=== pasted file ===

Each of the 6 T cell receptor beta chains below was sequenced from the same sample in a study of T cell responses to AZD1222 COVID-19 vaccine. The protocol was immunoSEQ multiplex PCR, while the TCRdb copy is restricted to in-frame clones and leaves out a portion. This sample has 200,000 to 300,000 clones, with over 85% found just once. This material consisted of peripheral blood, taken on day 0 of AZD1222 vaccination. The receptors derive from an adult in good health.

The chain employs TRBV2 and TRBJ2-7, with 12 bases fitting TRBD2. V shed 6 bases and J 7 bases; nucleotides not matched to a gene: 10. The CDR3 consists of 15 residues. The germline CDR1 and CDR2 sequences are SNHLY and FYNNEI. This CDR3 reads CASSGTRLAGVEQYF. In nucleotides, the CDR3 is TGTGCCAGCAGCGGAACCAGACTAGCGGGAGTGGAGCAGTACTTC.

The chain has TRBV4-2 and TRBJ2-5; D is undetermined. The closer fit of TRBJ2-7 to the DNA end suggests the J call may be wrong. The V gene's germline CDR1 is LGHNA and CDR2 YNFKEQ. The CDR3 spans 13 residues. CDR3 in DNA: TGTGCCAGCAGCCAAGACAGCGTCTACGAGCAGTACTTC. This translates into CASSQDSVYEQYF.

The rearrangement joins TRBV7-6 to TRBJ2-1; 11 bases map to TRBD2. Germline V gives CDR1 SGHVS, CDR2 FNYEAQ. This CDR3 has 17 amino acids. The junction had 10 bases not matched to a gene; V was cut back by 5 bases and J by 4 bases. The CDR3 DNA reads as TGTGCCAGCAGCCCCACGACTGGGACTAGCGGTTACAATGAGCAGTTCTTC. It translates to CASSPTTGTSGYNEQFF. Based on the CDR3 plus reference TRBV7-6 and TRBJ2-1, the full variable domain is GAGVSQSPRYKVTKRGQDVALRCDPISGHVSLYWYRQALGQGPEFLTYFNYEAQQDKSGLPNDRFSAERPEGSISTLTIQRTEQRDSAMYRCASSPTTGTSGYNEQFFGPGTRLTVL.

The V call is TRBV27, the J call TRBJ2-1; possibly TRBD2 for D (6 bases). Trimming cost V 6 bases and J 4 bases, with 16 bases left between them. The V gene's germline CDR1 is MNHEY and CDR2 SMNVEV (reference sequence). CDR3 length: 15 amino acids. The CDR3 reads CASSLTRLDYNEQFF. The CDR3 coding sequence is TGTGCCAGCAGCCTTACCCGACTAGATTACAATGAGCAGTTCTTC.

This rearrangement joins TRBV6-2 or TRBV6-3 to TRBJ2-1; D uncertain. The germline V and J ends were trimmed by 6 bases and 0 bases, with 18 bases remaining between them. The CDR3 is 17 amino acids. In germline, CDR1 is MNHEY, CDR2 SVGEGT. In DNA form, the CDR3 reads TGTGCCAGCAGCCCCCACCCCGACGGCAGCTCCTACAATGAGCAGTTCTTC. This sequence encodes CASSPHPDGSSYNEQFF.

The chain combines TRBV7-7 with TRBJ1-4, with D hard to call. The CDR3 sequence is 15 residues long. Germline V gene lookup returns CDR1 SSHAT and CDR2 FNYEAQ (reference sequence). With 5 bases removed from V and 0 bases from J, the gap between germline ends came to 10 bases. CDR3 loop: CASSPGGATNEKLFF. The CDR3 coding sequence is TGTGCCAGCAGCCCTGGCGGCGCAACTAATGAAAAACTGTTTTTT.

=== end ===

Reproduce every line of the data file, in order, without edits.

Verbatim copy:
Each of the 6 T cell receptor beta chains below was sequenced from the same sample in a study of T cell responses to AZD1222 COVID-19 vaccine. The protocol was immunoSEQ multiplex PCR, while the TCRdb copy is restricted to in-frame clones and leaves out a portion. This sample has 200,000 to 300,000 clones, with over 85% found just once. This material consisted of peripheral blood, taken on day 0 of AZD1222 vaccination. The receptors derive from an adult in good health.

The chain employs TRBV2 and TRBJ2-7, with 12 bases fitting TRBD2. V shed 6 bases and J 7 bases; nucleotides not matched to a gene: 10. The CDR3 consists of 15 residues. The germline CDR1 and CDR2 sequences are SNHLY and FYNNEI. This CDR3 reads CASSGTRLAGVEQYF. In nucleotides, the CDR3 is TGTGCCAGCAGCGGAACCAGACTAGCGGGAGTGGAGCAGTACTTC.

The chain has TRBV4-2 and TRBJ2-5; D is undetermined. The closer fit of TRBJ2-7 to the DNA end suggests the J call may be wrong. The V gene's germline CDR1 is LGHNA and CDR2 YNFKEQ. The CDR3 spans 13 residues. CDR3 in DNA: TGTGCCAGCAGCCAAGACAGCGTCTACGAGCAGTACTTC. This translates into CASSQDSVYEQYF.

The rearrangement joins TRBV7-6 to TRBJ2-1; 11 bases map to TRBD2. Germline V gives CDR1 SGHVS, CDR2 FNYEAQ. This CDR3 has 17 amino acids. The junction had 10 bases not matched to a gene; V was cut back by 5 bases and J by 4 bases. The CDR3 DNA reads as TGTGCCAGCAGCCCCACGACTGGGACTAGCGGTTACAATGAGCAGTTCTTC. It translates to CASSPTTGTSGYNEQFF. Based on the CDR3 plus reference TRBV7-6 and TRBJ2-1, the full variable domain is GAGVSQSPRYKVTKRGQDVALRCDPISGHVSLYWYRQALGQGPEFLTYFNYEAQQDKSGLPNDRFSAERPEGSISTLTIQRTEQRDSAMYRCASSPTTGTSGYNEQFFGPGTRLTVL.

The V call is TRBV27, the J call TRBJ2-1; possibly TRBD2 for D (6 bases). Trimming cost V 6 bases and J 4 bases, with 16 bases left between them. The V gene's germline CDR1 is MNHEY and CDR2 SMNVEV (reference sequence). CDR3 length: 15 amino acids. The CDR3 reads CASSLTRLDYNEQFF. The CDR3 coding sequence is TGTGCCAGCAGCCTTACCCGACTAGATTACAATGAGCAGTTCTTC.

This rearrangement joins TRBV6-2 or TRBV6-3 to TRBJ2-1; D uncertain. The germline V and J ends were trimmed by 6 bases and 0 bases, with 18 bases remaining between them. The CDR3 is 17 amino acids. In germline, CDR1 is MNHEY, CDR2 SVGEGT. In DNA form, the CDR3 reads TGTGCCAGCAGCCCCCACCCCGACGGCAGCTCCTACAATGAGCAGTTCTTC. This sequence encodes CASSPHPDGSSYNEQFF.

The chain combines TRBV7-7 with TRBJ1-4, with D hard to call. The CDR3 sequence is 15 residues long. Germline V gene lookup returns CDR1 SSHAT and CDR2 FNYEAQ (reference sequence). With 5 bases removed from V and 0 bases from J, the gap between germline ends came to 10 bases. CDR3 loop: CASSPGGATNEKLFF. The CDR3 coding sequence is TGTGCCAGCAGCCCTGGCGGCGCAACTAATGAAAAACTGTTTTTT.